Usually, the mention of VAT makes people groan and mumble, probably because everyone has to pay it, whether it’s to fill up your car, ordering a pint, or even on a packet of Rolos as a treat for yourself (or maybe your kids if you’re feeling generous).
There are currently three rates of VAT:
- standard (20%);
- reduced (5%); and
- zero (unsurprisingly 0%).
Goods and services which attract these rates of VAT are known as taxable supplies.
Some goods and services may also be exempt or outside of the scope of VAT entirely. Neither of these types of supply attract VAT.
A UK business which sells taxable supplies must register for VAT if the value of taxable supplies:
- has exceeded the VAT registration threshold of £85,000 within the last rolling-12-month period; or
- is expected to exceed the threshold within the next 30 days alone.
A business may choose to register voluntarily or, if it makes wholly or mostly zero-rated supplies, may apply to HMRC for exemption from registration.
Usually, you would look at the taxable supplies of only a single legal entity (sole trader, partnership, limited company) to determine if you need to register for VAT. However, if you operate multiple businesses, you need to be mindful that HMRC may view that your business has been disaggregated.
Disaggregation – or artificial separation as it is also known – is the splitting of a business making taxable supplies which is usually controlled by the same person or people and, adding all the taxable supplies of those businesses together, the overall business would be liable to VAT registration. It doesn’t matter whether the business may not have intended to avoid VAT in this way; HMRC, backed by decisions in courts, need only prove that VAT has been avoided.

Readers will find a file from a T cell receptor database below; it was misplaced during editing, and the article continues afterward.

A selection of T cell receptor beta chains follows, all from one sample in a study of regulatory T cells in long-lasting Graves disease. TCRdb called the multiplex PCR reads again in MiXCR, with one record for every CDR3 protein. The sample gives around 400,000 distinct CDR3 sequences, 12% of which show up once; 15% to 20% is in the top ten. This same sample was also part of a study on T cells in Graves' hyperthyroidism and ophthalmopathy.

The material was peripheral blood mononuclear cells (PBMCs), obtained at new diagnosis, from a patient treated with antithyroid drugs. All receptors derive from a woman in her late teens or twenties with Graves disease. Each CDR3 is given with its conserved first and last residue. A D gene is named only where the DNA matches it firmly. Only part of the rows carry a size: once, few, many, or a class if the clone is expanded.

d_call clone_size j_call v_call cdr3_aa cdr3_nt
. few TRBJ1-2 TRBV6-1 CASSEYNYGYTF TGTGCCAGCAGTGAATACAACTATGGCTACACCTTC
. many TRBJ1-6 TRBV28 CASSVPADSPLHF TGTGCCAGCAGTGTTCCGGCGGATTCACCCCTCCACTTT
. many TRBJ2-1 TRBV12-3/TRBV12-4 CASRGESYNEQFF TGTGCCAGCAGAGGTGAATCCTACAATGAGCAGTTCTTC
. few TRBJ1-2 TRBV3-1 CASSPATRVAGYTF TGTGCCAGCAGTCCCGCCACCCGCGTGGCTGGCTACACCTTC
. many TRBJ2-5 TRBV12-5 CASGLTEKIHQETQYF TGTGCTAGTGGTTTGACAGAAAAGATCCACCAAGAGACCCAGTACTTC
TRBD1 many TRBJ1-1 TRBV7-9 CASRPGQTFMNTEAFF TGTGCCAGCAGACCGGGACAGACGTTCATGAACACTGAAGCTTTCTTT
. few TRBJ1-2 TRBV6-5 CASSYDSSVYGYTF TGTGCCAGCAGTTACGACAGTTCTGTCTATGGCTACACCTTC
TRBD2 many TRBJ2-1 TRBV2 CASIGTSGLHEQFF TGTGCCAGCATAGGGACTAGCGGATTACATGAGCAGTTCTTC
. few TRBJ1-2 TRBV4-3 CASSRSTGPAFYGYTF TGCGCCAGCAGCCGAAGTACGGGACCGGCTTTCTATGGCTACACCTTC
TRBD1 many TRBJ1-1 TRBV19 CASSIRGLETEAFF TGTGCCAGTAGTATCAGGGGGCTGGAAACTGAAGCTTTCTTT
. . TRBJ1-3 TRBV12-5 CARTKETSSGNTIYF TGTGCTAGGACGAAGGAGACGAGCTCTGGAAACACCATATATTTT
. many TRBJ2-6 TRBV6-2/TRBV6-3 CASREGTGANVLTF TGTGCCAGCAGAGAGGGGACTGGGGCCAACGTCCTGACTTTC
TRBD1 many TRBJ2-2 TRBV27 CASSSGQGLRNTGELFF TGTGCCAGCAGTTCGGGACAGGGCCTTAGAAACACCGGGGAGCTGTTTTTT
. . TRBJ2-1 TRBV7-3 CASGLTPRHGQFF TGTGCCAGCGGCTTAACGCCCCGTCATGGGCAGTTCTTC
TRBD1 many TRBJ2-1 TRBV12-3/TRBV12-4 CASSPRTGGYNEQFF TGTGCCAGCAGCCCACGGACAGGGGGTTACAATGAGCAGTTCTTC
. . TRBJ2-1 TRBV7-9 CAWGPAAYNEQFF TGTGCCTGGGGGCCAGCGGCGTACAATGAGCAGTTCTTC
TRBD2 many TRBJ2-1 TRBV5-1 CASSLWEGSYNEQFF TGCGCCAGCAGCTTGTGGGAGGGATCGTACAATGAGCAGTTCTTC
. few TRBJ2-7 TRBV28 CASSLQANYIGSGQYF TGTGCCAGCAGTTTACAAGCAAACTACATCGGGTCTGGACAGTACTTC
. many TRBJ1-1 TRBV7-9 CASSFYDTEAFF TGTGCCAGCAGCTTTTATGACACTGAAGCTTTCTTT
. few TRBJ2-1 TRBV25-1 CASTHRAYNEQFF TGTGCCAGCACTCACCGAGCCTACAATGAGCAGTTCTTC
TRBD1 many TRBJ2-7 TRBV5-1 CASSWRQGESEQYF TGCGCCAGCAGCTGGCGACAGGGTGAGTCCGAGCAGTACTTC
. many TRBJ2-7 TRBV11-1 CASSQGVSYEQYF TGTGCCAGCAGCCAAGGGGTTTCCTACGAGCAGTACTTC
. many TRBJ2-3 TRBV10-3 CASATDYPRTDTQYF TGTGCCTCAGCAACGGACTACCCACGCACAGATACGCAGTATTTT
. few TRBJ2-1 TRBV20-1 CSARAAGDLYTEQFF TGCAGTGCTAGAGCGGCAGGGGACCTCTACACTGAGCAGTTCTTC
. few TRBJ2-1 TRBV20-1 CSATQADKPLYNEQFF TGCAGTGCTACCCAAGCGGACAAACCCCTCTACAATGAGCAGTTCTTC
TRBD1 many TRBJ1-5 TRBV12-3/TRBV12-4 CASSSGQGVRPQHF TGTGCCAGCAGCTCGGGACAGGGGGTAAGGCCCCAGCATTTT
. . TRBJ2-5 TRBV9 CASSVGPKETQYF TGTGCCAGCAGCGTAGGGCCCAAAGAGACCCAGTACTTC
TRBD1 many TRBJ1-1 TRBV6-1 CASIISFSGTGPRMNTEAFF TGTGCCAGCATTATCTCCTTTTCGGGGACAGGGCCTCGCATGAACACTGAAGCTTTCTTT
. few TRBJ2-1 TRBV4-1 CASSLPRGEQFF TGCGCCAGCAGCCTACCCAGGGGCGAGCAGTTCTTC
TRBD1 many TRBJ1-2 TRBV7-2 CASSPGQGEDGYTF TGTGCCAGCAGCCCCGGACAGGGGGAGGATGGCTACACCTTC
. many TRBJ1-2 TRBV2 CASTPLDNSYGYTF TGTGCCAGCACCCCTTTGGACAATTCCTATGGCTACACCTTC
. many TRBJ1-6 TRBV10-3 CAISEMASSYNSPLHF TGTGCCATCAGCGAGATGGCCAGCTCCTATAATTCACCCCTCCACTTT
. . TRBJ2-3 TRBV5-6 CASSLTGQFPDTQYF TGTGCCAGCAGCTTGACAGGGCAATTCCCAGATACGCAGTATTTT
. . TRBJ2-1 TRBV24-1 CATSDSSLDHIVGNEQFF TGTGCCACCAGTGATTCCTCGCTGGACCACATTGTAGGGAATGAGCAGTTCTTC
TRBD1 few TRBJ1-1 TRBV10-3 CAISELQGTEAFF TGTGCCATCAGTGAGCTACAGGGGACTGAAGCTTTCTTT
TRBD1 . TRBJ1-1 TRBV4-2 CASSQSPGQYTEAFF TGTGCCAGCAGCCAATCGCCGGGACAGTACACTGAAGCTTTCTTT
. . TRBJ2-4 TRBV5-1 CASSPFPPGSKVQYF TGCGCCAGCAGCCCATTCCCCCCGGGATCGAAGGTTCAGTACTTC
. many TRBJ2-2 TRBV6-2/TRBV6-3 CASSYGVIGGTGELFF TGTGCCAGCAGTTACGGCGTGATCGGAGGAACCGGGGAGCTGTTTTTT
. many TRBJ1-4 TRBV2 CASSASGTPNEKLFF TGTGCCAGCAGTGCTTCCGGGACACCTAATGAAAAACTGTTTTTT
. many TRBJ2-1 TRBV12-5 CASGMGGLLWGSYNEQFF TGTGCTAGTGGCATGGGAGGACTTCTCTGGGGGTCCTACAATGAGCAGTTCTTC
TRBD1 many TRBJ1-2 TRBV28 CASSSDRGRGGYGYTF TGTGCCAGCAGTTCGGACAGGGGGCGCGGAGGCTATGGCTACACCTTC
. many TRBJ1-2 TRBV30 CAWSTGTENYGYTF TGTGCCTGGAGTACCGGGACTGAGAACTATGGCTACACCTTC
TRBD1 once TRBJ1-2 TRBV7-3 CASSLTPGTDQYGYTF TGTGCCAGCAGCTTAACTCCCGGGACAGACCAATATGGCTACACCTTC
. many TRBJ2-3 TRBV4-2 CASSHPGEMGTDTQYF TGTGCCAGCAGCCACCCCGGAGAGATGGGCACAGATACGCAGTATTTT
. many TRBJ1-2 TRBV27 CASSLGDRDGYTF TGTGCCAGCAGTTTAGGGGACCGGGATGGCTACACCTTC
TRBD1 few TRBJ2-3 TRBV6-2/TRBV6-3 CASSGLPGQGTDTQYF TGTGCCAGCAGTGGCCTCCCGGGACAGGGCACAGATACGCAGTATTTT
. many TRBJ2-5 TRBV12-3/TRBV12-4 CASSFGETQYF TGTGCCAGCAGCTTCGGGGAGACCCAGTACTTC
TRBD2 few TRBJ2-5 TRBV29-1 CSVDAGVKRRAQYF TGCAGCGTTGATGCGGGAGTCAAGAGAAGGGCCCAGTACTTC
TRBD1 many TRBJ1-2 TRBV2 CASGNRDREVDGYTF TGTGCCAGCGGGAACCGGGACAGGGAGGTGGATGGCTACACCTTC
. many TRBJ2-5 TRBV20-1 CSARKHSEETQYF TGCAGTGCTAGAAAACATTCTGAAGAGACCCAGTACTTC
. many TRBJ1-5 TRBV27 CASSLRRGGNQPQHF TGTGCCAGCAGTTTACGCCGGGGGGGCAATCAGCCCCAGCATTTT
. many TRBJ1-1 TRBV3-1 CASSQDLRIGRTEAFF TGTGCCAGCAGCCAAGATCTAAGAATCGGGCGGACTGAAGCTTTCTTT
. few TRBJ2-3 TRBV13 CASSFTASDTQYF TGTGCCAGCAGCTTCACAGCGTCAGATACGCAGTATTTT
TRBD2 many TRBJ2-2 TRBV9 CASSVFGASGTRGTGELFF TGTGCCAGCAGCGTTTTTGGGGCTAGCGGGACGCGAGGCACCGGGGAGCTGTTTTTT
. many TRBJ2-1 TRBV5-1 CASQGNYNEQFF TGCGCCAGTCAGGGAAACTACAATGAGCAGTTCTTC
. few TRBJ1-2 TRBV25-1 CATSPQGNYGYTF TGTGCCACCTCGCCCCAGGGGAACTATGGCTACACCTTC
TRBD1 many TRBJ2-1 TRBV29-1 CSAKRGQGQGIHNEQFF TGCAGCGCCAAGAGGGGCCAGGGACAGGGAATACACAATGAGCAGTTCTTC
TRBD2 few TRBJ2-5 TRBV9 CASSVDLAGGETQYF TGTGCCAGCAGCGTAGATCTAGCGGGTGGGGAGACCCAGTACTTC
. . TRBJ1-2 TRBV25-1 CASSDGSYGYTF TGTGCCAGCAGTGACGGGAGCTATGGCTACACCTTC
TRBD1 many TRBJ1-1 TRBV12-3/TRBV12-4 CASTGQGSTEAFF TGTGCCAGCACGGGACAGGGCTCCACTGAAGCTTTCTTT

An example of this might be a husband and a wife operating a hairdressing and beauty salon from the same premises, whereby the wife owns the hairdressing element and the husband owns the beauty salon. Each are comfortably below the threshold at £50,000 and £40,000 taxable supplies each year. HMRC would likely challenge this, believing that the two should be treated as one business and, therefore, register them for VAT based on their combined turnover of £90,000.
If HMRC decides a business has been disaggregated and they take action to get the multiple parts of the business registered as a single entity, not only will the business have to account for VAT on its combined taxable supplies from the date it should have been registered, but it may also be liable to a Failure to Notify penalty of anything between 10% to 100% of the undeclared VAT. A rather expensive way to avoid VAT, whether intentionally or otherwise.
There are circumstances where disaggregation works, both for the business and for HMRC. One such example is a residential property developer and landlord. Property development activities are usually taxable; whereas residential rentals are usually exempt. If you have two companies – one for the development making taxable supplies and one for the rentals making exempt supplies – disaggregation may not apply and you would have the added bonus of not needing to consider Partial Exemption!
If you are thinking of splitting your business into different arms, you should always seek advice before going ahead as it may have far-reaching implications, not only for VAT, but for other taxes as well.